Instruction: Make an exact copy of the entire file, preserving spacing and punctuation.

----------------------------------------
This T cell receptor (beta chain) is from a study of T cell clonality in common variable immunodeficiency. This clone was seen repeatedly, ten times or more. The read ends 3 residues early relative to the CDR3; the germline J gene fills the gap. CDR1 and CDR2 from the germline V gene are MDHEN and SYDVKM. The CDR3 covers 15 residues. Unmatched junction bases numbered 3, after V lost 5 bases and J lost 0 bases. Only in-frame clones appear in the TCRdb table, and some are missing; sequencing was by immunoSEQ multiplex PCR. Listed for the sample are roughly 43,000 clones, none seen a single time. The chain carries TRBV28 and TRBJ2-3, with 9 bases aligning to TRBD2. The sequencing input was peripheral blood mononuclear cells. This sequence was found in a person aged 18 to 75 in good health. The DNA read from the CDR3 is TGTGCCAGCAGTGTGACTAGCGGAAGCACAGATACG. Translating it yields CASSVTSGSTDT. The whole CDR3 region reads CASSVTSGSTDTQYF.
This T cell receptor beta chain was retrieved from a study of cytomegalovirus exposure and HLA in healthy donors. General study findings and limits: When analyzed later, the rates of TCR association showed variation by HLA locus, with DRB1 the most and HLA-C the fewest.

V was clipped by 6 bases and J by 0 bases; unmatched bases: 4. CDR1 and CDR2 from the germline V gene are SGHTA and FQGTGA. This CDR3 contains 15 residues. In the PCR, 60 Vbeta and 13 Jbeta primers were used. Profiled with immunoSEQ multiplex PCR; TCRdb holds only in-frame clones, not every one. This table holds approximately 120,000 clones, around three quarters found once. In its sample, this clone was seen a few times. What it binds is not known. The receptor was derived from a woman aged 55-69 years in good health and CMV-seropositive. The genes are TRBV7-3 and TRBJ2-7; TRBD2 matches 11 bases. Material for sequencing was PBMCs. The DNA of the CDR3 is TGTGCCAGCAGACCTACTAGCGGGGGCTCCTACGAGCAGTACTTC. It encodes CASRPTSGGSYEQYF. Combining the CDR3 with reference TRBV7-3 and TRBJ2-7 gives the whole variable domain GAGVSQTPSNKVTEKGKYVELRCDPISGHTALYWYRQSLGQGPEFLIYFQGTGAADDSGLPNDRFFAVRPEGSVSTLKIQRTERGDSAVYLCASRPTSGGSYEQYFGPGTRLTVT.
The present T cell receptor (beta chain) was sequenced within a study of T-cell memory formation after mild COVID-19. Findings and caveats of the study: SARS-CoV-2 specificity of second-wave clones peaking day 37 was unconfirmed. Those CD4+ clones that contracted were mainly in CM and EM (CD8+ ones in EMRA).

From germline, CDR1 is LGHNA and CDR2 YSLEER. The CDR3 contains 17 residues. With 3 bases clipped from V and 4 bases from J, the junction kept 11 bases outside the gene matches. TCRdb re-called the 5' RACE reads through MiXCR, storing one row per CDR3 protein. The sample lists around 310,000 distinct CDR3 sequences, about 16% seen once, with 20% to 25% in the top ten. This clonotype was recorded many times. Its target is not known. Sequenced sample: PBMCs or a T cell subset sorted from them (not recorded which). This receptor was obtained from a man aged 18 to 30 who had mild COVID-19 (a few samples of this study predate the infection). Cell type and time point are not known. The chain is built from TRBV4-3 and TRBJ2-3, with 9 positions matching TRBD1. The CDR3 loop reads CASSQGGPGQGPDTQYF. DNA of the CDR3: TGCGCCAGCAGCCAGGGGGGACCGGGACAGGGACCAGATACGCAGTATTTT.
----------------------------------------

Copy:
This T cell receptor (beta chain) is from a study of T cell clonality in common variable immunodeficiency. This clone was seen repeatedly, ten times or more. The read ends 3 residues early relative to the CDR3; the germline J gene fills the gap. CDR1 and CDR2 from the germline V gene are MDHEN and SYDVKM. The CDR3 covers 15 residues. Unmatched junction bases numbered 3, after V lost 5 bases and J lost 0 bases. Only in-frame clones appear in the TCRdb table, and some are missing; sequencing was by immunoSEQ multiplex PCR. Listed for the sample are roughly 43,000 clones, none seen a single time. The chain carries TRBV28 and TRBJ2-3, with 9 bases aligning to TRBD2. The sequencing input was peripheral blood mononuclear cells. This sequence was found in a person aged 18 to 75 in good health. The DNA read from the CDR3 is TGTGCCAGCAGTGTGACTAGCGGAAGCACAGATACG. Translating it yields CASSVTSGSTDT. The whole CDR3 region reads CASSVTSGSTDTQYF.
This T cell receptor beta chain was retrieved from a study of cytomegalovirus exposure and HLA in healthy donors. General study findings and limits: When analyzed later, the rates of TCR association showed variation by HLA locus, with DRB1 the most and HLA-C the fewest.

V was clipped by 6 bases and J by 0 bases; unmatched bases: 4. CDR1 and CDR2 from the germline V gene are SGHTA and FQGTGA. This CDR3 contains 15 residues. In the PCR, 60 Vbeta and 13 Jbeta primers were used. Profiled with immunoSEQ multiplex PCR; TCRdb holds only in-frame clones, not every one. This table holds approximately 120,000 clones, around three quarters found once. In its sample, this clone was seen a few times. What it binds is not known. The receptor was derived from a woman aged 55-69 years in good health and CMV-seropositive. The genes are TRBV7-3 and TRBJ2-7; TRBD2 matches 11 bases. Material for sequencing was PBMCs. The DNA of the CDR3 is TGTGCCAGCAGACCTACTAGCGGGGGCTCCTACGAGCAGTACTTC. It encodes CASRPTSGGSYEQYF. Combining the CDR3 with reference TRBV7-3 and TRBJ2-7 gives the whole variable domain GAGVSQTPSNKVTEKGKYVELRCDPISGHTALYWYRQSLGQGPEFLIYFQGTGAADDSGLPNDRFFAVRPEGSVSTLKIQRTERGDSAVYLCASRPTSGGSYEQYFGPGTRLTVT.
The present T cell receptor (beta chain) was sequenced within a study of T-cell memory formation after mild COVID-19. Findings and caveats of the study: SARS-CoV-2 specificity of second-wave clones peaking day 37 was unconfirmed. Those CD4+ clones that contracted were mainly in CM and EM (CD8+ ones in EMRA).

From germline, CDR1 is LGHNA and CDR2 YSLEER. The CDR3 contains 17 residues. With 3 bases clipped from V and 4 bases from J, the junction kept 11 bases outside the gene matches. TCRdb re-called the 5' RACE reads through MiXCR, storing one row per CDR3 protein. The sample lists around 310,000 distinct CDR3 sequences, about 16% seen once, with 20% to 25% in the top ten. This clonotype was recorded many times. Its target is not known. Sequenced sample: PBMCs or a T cell subset sorted from them (not recorded which). This receptor was obtained from a man aged 18 to 30 who had mild COVID-19 (a few samples of this study predate the infection). Cell type and time point are not known. The chain is built from TRBV4-3 and TRBJ2-3, with 9 positions matching TRBD1. The CDR3 loop reads CASSQGGPGQGPDTQYF. DNA of the CDR3: TGCGCCAGCAGCCAGGGGGGACCGGGACAGGGACCAGATACGCAGTATTTT.